So, the last time we checked in on the garden it was back in January some time, right before a cold snap came through and killed all the broccoli. Since then we have been working on other stuff, and we’ve pretty much ignored the garden, figuring it could take care of itself until spring.
Well, spring is officially here as of last week, and check this out:
The broccoli came back! (Nice job, broccoli). And it brought some buddies, too:
Right next to the broccoli are some turnip greens, there are some carrots growing in front of that, and there’s some spinach, lettuce, and escarole growing along the front. Under one of the smaller frames we found some kale, arugula and turnip greens:
And here’s a really nice turnip:
Sweet, right? And to think that while we have been hibernating inside all winter eating cookies, the garden has been out there doing some serious work.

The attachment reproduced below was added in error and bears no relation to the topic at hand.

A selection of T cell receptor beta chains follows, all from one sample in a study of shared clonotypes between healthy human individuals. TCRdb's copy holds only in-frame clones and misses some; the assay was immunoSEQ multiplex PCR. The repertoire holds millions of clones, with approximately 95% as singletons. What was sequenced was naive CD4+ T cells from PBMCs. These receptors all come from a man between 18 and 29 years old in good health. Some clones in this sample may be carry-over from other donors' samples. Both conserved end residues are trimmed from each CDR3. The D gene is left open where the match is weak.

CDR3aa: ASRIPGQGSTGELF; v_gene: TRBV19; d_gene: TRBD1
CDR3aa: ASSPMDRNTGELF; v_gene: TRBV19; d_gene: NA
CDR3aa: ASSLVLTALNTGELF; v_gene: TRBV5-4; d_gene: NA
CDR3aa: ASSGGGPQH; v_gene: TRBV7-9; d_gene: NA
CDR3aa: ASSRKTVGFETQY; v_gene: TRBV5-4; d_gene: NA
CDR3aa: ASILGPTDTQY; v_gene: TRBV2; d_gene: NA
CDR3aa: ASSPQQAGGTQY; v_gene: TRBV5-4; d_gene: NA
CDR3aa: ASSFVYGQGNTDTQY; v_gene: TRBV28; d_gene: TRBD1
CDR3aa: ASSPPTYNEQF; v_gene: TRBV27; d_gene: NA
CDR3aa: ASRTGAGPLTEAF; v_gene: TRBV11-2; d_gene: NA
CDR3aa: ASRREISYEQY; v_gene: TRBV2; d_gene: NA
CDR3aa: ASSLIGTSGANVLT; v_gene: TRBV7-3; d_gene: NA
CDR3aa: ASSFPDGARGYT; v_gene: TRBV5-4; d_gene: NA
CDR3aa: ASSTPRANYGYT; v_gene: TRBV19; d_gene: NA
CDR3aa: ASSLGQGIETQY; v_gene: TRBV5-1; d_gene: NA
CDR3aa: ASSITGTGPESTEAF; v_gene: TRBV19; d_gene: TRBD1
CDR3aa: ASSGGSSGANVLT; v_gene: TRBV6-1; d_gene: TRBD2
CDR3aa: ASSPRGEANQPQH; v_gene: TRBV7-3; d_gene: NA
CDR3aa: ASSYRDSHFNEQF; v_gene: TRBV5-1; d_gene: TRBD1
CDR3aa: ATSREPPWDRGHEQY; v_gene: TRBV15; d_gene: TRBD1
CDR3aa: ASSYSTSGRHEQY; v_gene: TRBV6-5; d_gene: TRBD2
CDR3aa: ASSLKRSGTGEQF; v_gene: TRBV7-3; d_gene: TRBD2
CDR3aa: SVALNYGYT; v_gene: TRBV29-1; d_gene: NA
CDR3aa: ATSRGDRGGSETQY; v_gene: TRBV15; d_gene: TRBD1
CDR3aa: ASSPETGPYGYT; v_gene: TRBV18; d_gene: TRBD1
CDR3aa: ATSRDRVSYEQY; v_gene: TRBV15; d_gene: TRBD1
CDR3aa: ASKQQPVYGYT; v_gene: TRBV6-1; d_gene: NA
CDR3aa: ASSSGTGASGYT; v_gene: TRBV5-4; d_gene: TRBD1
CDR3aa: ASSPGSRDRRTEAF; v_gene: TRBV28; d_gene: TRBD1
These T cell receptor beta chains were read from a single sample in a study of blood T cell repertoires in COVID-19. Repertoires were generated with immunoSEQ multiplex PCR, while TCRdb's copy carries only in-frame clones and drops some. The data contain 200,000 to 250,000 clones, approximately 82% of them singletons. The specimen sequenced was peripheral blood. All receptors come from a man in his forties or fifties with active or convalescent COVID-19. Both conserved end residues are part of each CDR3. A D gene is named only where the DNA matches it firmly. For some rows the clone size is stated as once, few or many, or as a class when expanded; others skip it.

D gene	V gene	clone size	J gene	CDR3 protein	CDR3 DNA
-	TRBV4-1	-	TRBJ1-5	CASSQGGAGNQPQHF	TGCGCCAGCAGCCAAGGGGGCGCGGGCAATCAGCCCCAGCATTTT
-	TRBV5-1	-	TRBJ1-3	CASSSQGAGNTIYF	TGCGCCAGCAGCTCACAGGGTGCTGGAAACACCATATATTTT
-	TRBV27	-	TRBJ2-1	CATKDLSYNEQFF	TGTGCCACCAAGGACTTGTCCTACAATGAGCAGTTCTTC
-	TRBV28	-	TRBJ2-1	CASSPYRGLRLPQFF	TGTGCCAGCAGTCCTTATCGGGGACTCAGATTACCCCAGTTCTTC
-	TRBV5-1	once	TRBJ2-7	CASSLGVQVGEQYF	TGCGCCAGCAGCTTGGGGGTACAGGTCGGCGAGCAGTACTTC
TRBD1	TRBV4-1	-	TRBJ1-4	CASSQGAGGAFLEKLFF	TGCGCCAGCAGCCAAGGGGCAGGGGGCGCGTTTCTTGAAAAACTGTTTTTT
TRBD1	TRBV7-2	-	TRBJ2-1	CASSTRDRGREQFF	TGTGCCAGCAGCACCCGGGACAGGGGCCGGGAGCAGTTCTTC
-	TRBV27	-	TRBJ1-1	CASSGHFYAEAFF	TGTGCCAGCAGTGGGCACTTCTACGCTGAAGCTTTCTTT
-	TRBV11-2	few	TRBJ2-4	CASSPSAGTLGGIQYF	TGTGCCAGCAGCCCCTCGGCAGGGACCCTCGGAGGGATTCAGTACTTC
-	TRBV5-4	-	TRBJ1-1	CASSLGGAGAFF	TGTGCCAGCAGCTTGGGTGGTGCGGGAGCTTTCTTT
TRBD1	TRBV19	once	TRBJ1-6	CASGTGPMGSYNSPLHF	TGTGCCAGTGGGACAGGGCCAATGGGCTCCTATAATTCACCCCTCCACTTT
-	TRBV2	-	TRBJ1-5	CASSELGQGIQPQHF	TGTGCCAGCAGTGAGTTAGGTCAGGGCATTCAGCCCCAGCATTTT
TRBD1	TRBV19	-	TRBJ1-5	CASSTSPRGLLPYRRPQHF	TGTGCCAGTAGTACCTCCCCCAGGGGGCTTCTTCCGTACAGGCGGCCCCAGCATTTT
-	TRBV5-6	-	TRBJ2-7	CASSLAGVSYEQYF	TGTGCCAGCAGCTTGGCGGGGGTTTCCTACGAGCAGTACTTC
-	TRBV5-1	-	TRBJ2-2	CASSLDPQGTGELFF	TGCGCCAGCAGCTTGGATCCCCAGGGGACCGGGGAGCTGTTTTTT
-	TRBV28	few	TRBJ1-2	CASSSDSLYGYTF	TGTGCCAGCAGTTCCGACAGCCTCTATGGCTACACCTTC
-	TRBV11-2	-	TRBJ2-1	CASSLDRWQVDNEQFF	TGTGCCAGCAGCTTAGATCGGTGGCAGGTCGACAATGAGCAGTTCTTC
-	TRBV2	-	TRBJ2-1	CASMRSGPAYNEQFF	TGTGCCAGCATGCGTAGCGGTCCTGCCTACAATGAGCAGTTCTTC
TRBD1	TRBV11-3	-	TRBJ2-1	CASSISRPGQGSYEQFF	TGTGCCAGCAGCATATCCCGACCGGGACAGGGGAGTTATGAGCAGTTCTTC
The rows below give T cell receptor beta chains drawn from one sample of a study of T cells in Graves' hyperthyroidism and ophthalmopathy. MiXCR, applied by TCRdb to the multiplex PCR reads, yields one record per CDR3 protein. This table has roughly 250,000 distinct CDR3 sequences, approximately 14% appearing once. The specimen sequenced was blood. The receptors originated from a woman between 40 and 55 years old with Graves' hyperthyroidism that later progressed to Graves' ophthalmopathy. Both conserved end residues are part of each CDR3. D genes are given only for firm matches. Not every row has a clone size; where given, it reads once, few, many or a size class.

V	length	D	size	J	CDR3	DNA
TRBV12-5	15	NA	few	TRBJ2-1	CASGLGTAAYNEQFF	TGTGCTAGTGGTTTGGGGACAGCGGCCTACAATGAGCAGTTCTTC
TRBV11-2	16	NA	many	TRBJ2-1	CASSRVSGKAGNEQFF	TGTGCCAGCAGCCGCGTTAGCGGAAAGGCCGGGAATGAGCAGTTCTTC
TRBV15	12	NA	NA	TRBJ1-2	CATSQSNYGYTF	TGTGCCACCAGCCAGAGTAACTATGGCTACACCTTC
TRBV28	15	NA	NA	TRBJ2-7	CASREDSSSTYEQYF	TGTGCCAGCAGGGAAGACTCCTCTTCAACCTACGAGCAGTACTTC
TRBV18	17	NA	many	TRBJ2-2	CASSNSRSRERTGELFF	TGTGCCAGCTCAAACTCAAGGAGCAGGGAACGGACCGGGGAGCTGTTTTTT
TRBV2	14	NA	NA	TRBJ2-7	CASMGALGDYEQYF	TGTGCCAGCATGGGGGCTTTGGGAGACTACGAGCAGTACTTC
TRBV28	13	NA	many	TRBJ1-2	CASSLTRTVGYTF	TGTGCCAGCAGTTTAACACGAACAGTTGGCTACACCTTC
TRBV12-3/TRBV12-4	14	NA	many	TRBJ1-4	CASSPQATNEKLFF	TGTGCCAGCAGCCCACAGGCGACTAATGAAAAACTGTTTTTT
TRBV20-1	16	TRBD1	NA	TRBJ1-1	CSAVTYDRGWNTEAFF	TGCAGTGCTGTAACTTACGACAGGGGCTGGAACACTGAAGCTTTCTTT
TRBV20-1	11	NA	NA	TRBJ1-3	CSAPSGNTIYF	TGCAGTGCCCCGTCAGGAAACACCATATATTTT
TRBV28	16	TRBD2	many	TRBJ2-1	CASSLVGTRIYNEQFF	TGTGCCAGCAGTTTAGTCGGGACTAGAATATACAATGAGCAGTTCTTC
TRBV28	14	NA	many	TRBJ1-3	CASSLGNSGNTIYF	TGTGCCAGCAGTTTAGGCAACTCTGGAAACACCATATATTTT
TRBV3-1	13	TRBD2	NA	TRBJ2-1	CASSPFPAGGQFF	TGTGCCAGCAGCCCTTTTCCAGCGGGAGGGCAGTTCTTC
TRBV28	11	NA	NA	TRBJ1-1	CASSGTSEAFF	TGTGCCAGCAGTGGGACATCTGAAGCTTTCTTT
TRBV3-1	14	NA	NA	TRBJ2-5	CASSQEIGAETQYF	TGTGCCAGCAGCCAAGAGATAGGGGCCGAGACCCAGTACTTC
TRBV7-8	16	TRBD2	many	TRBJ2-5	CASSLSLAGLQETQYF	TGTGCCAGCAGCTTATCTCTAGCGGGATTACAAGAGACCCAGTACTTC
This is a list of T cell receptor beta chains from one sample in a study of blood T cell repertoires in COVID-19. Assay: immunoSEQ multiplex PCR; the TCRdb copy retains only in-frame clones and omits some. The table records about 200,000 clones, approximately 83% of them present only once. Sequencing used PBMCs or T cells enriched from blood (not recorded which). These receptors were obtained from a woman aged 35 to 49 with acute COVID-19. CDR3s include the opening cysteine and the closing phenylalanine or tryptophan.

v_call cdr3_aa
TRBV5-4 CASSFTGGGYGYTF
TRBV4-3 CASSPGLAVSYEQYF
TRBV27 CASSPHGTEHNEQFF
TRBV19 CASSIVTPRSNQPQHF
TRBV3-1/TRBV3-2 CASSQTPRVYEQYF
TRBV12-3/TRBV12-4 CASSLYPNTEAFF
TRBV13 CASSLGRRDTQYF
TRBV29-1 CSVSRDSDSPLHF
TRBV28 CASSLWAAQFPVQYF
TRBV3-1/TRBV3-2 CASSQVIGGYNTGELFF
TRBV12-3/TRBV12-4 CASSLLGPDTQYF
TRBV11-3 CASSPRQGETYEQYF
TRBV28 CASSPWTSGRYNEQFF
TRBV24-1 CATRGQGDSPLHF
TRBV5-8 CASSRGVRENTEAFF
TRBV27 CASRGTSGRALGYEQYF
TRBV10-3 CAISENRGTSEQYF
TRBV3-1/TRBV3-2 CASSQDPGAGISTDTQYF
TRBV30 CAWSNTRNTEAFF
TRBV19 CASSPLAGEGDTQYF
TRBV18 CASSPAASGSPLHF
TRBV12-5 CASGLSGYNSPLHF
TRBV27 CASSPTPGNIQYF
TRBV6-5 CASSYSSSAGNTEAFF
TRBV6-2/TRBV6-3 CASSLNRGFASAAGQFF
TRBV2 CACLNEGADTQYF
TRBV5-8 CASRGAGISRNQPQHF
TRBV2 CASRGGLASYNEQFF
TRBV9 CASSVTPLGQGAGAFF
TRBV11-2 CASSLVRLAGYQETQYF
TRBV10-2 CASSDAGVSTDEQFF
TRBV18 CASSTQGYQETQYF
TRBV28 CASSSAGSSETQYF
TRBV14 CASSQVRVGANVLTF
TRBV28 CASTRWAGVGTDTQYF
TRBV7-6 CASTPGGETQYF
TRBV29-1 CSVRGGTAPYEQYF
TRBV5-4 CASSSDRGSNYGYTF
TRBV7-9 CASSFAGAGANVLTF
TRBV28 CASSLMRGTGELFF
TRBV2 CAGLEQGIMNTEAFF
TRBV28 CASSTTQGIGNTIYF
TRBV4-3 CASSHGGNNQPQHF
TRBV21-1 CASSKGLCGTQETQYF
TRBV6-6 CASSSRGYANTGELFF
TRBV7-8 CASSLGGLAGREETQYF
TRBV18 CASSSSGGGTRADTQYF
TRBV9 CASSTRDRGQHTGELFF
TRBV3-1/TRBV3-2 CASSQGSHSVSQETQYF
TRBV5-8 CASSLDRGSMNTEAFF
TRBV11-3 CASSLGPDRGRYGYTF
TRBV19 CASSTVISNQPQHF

Anyway, a few notes about the cold frames: as we’ve said in previous posts, this is our first year using cold frames, and the whole idea is to keep the plants insulated and warm. Well, it’s definitely warm in there. Surprisingly warm, in fact, and maybe even warmer than certain parts of certain houses that certain people insist on keeping at a near sub-zero temperature….ahem.
Another surprise was that the ground was really dry out there and definitely needed some water. I guess this shouldn’t be too surprising, given that the whole thing is basically under a tarp, but you’d figure with condensation and all….in any event, if you’re going to try this at home, be sure to check under the frames now and then to make sure the plants have enough water.
And finally, the best part about the cold frames is that they have allowed us to start our garden earlier this year. Last year at this time it was definitely warmer, but we were still in the process of moving things around (like the compost box, which we moved twice), and we hadn’t even started planting yet. This year is colder, but we will have a bit of a head start (we’re starting today, actually), and we’ll just keep the plants covered under the cold frames until it warms up a bit.